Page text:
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Thanksgiving Quiz

November 22, 2016 | by Dr. Yvette Alt Miller

How much do you and your family know about Thanksgiving?

(Fyi: more than one answer could be correct.)

1. When was the first Thanksgiving feast and what did it celebrate?

  1. In November, 1620, a group of about 130 Pilgrims landed in modern-day Massachusetts. After disembarking, they designated the third Thursday in November a day to give thanks.

  2. On March 21, 1621, after a miserable winter spent sheltering in the Mayflower, the Pilgrims finally emerged to build houses on land and designated a Sunday for their first feast, calling it a day of Jubilee.

  3. The first Thanksgiving feast occurred sometime around the Jewish harvest festival of Sukkot, in 1621, after the Pilgrims had reaped their first crops planted in the new land and invited local Indian tribes to celebrate and give thanks with them in an echo of the Biblical festival.

  4. In 1653, the Pilgrims’ descendants designated the first Sunday in November a day for giving thanks and recalling their parents’ journey to America.

2. Turkeys are indigenous to the Americas. Can this uniquely New World delicacy be found in Israel?

  1. Yes. Israelis are the biggest fans of turkey in the entire world, eating more turkey per capita than people in any other country, an average of 28 lbs. per person per year, nearly double that in the United States.

  2. No. As a New World bird, some Jews didn’t believe that turkey could be kosher, and Israel banned the importation and breeding of turkeys until 2012, when some limited amounts were approved for consumption.

  3. Yes. In fact, many Middle Eastern and Jewish treats are now made using turkey in Israel: turkey shwarma, turkey schnitzel and turkey pastrami are all Israeli favorites.

  4. Yes. Not only do Israelis love turkey, Israel consistently ranks in the top-ten of major turkey producers worldwide, despite its small size. Half of Israel’s turkey is exported, so it’s possible that the turkey on your family table was raised in the Jewish state.

3. President George Washington decreed a National Day of Thanksgiving on November 26, 1789 to celebrate the adoption of the U.S. Constitution. How did the nation’s Jews respond?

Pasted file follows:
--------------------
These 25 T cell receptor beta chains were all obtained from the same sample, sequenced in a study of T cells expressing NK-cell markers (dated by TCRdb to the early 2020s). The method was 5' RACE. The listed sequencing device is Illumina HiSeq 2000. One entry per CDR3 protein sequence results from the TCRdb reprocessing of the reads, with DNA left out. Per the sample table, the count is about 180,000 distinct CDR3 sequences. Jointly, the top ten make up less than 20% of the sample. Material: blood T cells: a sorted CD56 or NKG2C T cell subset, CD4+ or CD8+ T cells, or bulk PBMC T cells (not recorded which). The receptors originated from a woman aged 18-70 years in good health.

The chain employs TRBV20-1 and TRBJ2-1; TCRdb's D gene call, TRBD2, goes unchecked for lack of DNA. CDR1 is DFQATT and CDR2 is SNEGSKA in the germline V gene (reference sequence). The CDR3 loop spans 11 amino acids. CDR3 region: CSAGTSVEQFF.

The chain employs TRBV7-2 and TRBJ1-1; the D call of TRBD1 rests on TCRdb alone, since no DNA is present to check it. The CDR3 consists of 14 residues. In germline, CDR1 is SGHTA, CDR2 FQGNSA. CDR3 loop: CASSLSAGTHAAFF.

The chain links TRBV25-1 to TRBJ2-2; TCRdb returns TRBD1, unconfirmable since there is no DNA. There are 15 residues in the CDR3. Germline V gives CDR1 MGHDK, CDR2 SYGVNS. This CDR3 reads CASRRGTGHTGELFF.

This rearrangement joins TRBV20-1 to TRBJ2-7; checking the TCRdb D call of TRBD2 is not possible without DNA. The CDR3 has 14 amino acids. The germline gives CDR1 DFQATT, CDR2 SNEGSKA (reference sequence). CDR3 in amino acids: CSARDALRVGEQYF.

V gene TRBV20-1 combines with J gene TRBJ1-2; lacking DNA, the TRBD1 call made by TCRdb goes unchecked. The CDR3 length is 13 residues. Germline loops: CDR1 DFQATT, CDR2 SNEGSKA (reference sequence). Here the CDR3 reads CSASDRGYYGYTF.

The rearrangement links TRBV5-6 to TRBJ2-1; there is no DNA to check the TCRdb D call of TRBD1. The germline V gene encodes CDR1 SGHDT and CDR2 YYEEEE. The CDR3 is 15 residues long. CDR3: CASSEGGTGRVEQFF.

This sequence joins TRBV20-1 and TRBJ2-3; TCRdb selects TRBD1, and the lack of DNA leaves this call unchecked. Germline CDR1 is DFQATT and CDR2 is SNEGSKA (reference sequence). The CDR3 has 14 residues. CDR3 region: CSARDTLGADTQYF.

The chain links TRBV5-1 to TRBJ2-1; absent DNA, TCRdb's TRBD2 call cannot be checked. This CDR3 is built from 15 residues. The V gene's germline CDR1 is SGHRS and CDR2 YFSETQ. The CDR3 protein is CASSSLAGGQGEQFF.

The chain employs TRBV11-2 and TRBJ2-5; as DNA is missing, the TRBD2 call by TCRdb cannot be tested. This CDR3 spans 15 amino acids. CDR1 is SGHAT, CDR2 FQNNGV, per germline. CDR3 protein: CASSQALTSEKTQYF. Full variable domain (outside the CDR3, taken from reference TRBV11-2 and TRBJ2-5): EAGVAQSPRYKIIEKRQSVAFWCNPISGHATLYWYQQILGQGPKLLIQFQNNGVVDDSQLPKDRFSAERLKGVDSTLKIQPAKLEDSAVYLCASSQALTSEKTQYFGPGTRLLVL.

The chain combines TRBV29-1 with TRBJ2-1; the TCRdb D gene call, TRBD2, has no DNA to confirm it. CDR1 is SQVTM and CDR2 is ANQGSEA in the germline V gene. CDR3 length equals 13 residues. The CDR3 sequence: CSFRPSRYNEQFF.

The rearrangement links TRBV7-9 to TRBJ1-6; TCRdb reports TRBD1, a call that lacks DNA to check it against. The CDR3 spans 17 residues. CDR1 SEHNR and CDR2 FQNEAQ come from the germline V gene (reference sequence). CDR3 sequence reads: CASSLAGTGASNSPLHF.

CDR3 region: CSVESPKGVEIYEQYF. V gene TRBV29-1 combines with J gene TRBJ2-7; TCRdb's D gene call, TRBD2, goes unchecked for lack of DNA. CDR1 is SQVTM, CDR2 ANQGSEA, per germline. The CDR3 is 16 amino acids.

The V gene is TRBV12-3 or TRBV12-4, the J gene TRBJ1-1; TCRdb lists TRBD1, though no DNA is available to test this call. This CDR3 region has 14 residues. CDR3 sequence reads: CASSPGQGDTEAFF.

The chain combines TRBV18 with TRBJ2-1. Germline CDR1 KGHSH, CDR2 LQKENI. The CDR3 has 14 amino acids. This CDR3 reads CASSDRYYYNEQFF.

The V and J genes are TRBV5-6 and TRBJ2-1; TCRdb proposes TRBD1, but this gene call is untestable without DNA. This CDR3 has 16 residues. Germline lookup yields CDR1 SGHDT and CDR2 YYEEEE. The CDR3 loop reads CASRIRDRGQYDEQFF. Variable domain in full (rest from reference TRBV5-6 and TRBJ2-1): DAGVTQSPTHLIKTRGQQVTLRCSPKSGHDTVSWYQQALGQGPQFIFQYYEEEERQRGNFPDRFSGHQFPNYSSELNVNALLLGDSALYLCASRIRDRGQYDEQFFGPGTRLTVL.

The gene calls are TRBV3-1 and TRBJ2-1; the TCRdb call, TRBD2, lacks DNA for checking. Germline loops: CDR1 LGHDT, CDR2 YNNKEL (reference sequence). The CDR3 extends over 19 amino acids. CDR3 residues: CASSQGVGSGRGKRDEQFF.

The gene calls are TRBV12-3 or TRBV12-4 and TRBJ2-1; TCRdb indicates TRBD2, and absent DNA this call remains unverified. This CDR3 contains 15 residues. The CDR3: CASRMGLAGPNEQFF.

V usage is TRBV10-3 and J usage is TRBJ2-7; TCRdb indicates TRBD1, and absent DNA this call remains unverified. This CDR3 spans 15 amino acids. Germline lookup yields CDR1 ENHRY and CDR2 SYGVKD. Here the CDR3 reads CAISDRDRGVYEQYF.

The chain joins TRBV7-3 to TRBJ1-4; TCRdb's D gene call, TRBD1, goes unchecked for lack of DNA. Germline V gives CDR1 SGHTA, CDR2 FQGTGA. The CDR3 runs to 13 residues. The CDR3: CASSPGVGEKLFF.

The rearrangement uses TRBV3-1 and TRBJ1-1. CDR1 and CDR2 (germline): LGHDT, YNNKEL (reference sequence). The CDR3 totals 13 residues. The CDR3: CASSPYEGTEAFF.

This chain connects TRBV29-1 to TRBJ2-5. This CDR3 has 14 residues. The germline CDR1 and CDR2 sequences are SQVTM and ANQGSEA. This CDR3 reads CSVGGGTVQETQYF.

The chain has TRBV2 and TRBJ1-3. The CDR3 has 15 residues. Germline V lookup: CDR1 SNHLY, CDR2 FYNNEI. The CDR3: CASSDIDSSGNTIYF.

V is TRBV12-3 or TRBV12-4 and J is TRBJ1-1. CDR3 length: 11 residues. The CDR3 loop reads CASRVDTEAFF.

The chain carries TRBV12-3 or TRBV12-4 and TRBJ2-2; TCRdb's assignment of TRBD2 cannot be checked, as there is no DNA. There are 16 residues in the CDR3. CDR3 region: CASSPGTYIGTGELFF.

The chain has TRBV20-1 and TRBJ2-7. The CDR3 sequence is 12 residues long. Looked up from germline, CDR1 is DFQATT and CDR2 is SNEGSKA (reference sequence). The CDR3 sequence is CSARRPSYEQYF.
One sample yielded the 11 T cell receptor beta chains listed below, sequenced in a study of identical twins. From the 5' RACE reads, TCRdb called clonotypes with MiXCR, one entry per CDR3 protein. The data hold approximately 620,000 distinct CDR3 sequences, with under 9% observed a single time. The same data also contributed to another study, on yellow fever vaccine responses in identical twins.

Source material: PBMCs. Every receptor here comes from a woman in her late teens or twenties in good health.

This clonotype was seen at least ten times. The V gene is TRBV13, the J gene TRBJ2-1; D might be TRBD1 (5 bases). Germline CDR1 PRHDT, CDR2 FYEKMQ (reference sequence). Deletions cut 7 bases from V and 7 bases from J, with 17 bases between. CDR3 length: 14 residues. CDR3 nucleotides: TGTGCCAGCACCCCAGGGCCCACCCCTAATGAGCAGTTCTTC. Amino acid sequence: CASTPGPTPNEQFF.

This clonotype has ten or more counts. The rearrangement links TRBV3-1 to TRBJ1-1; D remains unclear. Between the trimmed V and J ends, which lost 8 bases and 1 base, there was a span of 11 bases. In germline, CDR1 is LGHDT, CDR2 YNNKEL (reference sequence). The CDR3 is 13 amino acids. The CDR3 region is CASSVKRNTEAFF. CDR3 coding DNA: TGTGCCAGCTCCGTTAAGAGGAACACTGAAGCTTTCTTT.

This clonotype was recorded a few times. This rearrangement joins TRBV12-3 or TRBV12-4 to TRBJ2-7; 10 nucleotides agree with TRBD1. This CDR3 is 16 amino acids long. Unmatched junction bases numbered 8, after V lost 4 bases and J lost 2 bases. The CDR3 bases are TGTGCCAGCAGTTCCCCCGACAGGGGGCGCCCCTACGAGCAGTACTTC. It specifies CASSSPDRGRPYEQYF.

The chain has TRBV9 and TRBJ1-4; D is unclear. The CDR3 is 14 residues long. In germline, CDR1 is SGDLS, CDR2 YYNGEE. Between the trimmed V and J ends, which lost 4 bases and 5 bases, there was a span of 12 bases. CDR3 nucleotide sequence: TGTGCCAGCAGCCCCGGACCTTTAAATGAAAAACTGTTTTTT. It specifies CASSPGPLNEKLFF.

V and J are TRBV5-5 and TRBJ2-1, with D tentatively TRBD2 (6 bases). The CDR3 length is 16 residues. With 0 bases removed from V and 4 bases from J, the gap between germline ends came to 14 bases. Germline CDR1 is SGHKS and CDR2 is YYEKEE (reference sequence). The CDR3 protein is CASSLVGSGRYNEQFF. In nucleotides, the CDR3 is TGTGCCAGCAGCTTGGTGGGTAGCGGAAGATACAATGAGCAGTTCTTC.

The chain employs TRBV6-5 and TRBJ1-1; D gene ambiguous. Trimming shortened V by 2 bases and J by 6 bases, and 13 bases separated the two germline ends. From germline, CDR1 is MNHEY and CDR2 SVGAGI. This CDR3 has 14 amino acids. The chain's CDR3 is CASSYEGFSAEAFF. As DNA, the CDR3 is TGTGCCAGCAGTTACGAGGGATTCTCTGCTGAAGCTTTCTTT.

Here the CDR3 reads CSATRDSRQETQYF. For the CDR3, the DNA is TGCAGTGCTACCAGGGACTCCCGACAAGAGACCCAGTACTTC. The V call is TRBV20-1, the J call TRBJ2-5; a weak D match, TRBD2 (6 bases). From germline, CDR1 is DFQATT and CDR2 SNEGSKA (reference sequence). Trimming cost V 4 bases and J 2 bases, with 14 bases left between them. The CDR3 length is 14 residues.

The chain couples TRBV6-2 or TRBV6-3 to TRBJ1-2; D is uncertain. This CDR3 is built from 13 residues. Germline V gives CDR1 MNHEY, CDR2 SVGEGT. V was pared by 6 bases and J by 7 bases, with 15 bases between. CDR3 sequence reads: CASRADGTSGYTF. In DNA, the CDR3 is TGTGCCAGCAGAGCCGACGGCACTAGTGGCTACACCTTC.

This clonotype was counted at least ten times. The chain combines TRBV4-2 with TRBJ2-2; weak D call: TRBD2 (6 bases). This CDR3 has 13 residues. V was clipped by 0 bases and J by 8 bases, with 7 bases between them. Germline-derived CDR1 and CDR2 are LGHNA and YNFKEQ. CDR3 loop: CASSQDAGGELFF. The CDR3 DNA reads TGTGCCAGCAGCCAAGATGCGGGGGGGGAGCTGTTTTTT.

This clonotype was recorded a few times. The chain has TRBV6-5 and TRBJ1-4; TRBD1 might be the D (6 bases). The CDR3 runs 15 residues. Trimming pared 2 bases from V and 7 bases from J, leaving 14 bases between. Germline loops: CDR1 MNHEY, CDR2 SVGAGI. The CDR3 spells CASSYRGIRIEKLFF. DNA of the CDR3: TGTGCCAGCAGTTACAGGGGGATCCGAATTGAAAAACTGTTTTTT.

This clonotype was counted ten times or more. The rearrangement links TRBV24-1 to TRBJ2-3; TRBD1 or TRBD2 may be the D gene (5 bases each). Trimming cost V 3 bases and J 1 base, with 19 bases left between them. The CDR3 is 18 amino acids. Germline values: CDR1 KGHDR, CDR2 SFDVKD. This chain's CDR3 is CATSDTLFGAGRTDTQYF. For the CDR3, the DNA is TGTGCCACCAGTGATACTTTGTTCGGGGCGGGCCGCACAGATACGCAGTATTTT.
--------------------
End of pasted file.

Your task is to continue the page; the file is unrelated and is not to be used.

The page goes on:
1. The small Jewish American community at the time objected to the religious character of Washington’s remarks, and refrained from celebrating the days of Thanksgiving.

  2. Pres. Washington’s proclamations were addressed to "all Religious Societies and Denominations, and to all Persons whomsoever within the United States", in what many Jews saw as an explicit desire to acknowledge them as full Americans, and the American Jewish community embraced Thanksgiving.

  3. Small and unorganized, American Jews lacked the ability to respond to Pres. Washington’s calls for a day of thanksgiving in an organized way.

  4. New York’s Congregation Shearith Israel, one of the first synagogues in the United States, held a special holiday service of Thanksgiving on November 26, 1789, reciting Psalms and other traditional Jewish thanksgiving prayers.

4. Green-bean casserole is a staple of American Thanksgiving tables. This humble recipe can be traced to which origin?

  1. Green-bean casserole as millions of Americans know it first appeared in a 1950s Midwestern church cookbook.

  2. The dish came to prominence when Dorothy Snively, the wife of Florida citrus magnate John Snively, Jr., served it to the Shah of Iran and his wife. The queen was so taken with Mrs. Snively’s casserole that she kept asking questions about its ingredients, until the Snively butler finally snapped “Listen, lady, it’s just beans and stuff!”